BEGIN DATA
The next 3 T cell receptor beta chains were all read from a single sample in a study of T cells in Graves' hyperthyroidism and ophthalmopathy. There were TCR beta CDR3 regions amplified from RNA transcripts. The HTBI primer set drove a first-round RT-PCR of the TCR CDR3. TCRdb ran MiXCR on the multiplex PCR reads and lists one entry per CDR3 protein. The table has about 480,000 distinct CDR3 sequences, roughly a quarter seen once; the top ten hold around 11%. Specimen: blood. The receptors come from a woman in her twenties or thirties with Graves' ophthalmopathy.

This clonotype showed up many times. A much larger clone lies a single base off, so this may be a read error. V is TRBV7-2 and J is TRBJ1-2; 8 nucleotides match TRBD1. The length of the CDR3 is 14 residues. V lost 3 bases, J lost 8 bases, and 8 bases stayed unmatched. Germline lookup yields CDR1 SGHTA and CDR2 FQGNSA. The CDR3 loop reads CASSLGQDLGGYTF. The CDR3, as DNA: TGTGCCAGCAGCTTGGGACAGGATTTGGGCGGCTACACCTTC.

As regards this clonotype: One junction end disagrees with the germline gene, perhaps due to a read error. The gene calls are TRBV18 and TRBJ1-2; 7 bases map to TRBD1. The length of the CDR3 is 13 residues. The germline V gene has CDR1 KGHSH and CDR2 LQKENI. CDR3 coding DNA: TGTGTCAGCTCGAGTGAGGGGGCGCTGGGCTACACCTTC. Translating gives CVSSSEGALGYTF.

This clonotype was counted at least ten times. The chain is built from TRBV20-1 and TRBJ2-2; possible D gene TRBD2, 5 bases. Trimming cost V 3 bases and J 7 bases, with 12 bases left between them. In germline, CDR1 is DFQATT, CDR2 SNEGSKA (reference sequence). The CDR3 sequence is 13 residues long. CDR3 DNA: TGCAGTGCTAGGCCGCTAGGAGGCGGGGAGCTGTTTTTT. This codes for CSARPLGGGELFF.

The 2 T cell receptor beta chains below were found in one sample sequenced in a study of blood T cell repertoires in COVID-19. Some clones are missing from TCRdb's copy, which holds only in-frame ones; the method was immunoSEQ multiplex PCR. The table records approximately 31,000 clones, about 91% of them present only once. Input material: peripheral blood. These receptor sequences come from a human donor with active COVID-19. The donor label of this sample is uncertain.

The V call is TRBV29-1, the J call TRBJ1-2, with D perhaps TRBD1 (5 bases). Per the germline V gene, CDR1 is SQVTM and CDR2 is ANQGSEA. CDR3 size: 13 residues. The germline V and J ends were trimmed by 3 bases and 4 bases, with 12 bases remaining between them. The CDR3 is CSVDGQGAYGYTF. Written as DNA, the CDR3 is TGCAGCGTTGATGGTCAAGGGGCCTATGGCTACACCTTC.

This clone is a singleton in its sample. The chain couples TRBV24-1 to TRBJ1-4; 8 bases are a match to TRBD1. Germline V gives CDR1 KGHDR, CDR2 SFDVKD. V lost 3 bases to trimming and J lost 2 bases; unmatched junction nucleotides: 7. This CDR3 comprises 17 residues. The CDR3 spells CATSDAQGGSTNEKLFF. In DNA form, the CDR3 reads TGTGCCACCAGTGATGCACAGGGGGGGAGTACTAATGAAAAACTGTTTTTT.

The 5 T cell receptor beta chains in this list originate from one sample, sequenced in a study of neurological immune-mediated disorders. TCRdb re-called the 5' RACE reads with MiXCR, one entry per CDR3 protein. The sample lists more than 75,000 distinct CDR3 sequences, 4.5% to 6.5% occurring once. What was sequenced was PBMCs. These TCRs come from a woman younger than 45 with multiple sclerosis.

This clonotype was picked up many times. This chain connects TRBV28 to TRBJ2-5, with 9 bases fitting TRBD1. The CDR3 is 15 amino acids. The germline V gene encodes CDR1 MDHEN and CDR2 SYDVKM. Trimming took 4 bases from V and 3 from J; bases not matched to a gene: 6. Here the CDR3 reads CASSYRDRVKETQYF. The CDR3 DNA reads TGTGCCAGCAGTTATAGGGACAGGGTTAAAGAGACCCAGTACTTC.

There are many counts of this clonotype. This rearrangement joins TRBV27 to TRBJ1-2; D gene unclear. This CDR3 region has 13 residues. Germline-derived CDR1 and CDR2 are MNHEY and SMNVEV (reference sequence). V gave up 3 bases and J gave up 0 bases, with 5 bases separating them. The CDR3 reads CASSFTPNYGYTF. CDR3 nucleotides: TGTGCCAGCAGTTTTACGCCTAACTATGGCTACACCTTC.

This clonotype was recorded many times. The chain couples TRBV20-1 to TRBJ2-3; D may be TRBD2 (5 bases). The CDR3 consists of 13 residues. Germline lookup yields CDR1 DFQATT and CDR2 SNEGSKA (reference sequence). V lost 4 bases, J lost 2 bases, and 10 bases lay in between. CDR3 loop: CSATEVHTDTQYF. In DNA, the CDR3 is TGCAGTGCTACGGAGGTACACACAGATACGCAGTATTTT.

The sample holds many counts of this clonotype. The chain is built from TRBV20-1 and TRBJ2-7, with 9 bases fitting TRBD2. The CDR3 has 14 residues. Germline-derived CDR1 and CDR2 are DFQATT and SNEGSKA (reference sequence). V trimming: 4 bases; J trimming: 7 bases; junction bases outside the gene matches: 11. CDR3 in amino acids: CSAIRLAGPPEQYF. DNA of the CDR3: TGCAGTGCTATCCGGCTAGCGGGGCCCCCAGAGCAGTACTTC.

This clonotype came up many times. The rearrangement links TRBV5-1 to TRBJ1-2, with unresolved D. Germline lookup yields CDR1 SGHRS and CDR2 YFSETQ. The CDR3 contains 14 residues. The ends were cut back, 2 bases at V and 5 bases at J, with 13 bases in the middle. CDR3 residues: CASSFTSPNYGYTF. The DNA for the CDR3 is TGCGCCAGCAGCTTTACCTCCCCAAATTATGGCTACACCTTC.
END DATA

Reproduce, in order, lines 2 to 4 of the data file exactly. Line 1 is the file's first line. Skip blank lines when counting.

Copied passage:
This clonotype showed up many times. A much larger clone lies a single base off, so this may be a read error. V is TRBV7-2 and J is TRBJ1-2; 8 nucleotides match TRBD1. The length of the CDR3 is 14 residues. V lost 3 bases, J lost 8 bases, and 8 bases stayed unmatched. Germline lookup yields CDR1 SGHTA and CDR2 FQGNSA. The CDR3 loop reads CASSLGQDLGGYTF. The CDR3, as DNA: TGTGCCAGCAGCTTGGGACAGGATTTGGGCGGCTACACCTTC.

As regards this clonotype: One junction end disagrees with the germline gene, perhaps due to a read error. The gene calls are TRBV18 and TRBJ1-2; 7 bases map to TRBD1. The length of the CDR3 is 13 residues. The germline V gene has CDR1 KGHSH and CDR2 LQKENI. CDR3 coding DNA: TGTGTCAGCTCGAGTGAGGGGGCGCTGGGCTACACCTTC. Translating gives CVSSSEGALGYTF.

This clonotype was counted at least ten times. The chain is built from TRBV20-1 and TRBJ2-2; possible D gene TRBD2, 5 bases. Trimming cost V 3 bases and J 7 bases, with 12 bases left between them. In germline, CDR1 is DFQATT, CDR2 SNEGSKA (reference sequence). The CDR3 sequence is 13 residues long. CDR3 DNA: TGCAGTGCTAGGCCGCTAGGAGGCGGGGAGCTGTTTTTT. This codes for CSARPLGGGELFF.